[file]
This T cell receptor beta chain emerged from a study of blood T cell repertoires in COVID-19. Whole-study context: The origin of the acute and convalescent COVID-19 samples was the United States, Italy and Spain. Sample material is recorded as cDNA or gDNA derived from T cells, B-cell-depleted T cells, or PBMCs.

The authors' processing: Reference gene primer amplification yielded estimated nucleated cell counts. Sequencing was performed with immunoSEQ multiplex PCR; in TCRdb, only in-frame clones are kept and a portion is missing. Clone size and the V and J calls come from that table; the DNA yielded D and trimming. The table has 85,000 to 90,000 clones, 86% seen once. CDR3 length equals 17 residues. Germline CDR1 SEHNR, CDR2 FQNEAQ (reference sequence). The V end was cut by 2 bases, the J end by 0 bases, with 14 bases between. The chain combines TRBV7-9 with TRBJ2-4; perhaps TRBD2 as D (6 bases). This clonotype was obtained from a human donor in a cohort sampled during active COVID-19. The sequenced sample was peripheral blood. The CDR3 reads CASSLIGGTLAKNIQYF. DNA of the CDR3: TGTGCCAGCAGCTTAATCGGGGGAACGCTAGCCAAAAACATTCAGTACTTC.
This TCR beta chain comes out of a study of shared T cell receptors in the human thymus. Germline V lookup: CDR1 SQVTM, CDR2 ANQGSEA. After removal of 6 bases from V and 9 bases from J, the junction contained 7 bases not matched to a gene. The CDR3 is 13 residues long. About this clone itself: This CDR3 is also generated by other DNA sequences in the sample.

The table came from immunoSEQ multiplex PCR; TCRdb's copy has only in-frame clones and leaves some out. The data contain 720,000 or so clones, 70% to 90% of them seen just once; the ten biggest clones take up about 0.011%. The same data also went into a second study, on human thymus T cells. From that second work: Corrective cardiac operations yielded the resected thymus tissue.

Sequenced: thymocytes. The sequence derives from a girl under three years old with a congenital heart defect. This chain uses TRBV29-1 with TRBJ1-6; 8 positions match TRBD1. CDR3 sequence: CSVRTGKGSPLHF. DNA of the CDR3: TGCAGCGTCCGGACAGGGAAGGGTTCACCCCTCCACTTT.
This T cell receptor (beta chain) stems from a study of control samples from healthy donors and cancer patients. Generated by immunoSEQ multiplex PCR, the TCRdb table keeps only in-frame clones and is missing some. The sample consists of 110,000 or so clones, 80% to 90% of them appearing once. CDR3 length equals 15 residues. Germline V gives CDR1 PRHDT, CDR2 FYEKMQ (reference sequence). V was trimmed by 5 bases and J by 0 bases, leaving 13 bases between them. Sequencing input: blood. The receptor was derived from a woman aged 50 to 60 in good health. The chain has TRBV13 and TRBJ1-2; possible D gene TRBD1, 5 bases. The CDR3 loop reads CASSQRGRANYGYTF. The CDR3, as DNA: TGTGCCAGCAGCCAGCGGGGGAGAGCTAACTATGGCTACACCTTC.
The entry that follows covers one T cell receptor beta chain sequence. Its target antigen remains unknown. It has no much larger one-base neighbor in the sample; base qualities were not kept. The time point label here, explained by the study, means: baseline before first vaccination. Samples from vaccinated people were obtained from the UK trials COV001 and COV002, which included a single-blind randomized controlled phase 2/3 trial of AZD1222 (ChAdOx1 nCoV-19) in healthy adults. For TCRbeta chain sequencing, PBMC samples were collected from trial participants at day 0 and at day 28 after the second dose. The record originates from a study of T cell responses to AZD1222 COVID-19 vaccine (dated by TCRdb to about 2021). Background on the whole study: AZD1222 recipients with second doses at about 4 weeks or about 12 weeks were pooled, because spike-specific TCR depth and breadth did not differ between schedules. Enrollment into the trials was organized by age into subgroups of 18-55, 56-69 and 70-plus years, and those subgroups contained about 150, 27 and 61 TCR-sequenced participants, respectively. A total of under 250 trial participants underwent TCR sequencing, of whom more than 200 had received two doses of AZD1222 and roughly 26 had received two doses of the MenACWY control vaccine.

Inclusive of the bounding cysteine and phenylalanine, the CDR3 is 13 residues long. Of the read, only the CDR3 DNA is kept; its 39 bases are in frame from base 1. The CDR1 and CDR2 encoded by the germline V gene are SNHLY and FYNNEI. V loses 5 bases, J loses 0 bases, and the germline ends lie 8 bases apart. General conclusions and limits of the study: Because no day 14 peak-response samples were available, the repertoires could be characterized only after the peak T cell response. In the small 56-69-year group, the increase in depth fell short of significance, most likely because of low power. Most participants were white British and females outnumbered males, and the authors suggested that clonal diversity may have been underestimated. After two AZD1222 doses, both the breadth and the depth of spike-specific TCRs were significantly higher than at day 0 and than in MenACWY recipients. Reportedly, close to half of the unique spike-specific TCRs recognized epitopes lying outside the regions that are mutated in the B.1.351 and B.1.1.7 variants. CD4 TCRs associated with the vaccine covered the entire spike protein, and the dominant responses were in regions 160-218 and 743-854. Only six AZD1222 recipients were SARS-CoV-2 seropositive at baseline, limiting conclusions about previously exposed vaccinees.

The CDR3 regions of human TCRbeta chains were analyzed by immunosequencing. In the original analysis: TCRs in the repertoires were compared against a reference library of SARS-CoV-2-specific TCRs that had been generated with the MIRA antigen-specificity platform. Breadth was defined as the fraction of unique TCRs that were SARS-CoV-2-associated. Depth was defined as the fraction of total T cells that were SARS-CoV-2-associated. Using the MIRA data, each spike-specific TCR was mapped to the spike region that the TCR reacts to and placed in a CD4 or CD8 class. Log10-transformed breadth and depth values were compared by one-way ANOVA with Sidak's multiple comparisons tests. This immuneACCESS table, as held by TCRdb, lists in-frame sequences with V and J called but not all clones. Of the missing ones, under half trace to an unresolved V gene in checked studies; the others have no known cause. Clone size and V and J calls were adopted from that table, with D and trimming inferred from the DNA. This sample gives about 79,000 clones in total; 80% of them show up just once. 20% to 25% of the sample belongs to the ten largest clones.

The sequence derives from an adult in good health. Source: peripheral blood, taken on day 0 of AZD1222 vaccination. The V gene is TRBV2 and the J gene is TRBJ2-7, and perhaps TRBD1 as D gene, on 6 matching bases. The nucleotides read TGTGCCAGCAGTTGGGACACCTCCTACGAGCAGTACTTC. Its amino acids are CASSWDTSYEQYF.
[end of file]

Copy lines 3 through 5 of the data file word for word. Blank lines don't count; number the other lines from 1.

This TCR beta chain comes out of a study of shared T cell receptors in the human thymus. Germline V lookup: CDR1 SQVTM, CDR2 ANQGSEA. After removal of 6 bases from V and 9 bases from J, the junction contained 7 bases not matched to a gene. The CDR3 is 13 residues long. About this clone itself: This CDR3 is also generated by other DNA sequences in the sample.

The table came from immunoSEQ multiplex PCR; TCRdb's copy has only in-frame clones and leaves some out. The data contain 720,000 or so clones, 70% to 90% of them seen just once; the ten biggest clones take up about 0.011%. The same data also went into a second study, on human thymus T cells. From that second work: Corrective cardiac operations yielded the resected thymus tissue.

Sequenced: thymocytes. The sequence derives from a girl under three years old with a congenital heart defect. This chain uses TRBV29-1 with TRBJ1-6; 8 positions match TRBD1. CDR3 sequence: CSVRTGKGSPLHF. DNA of the CDR3: TGCAGCGTCCGGACAGGGAAGGGTTCACCCCTCCACTTT.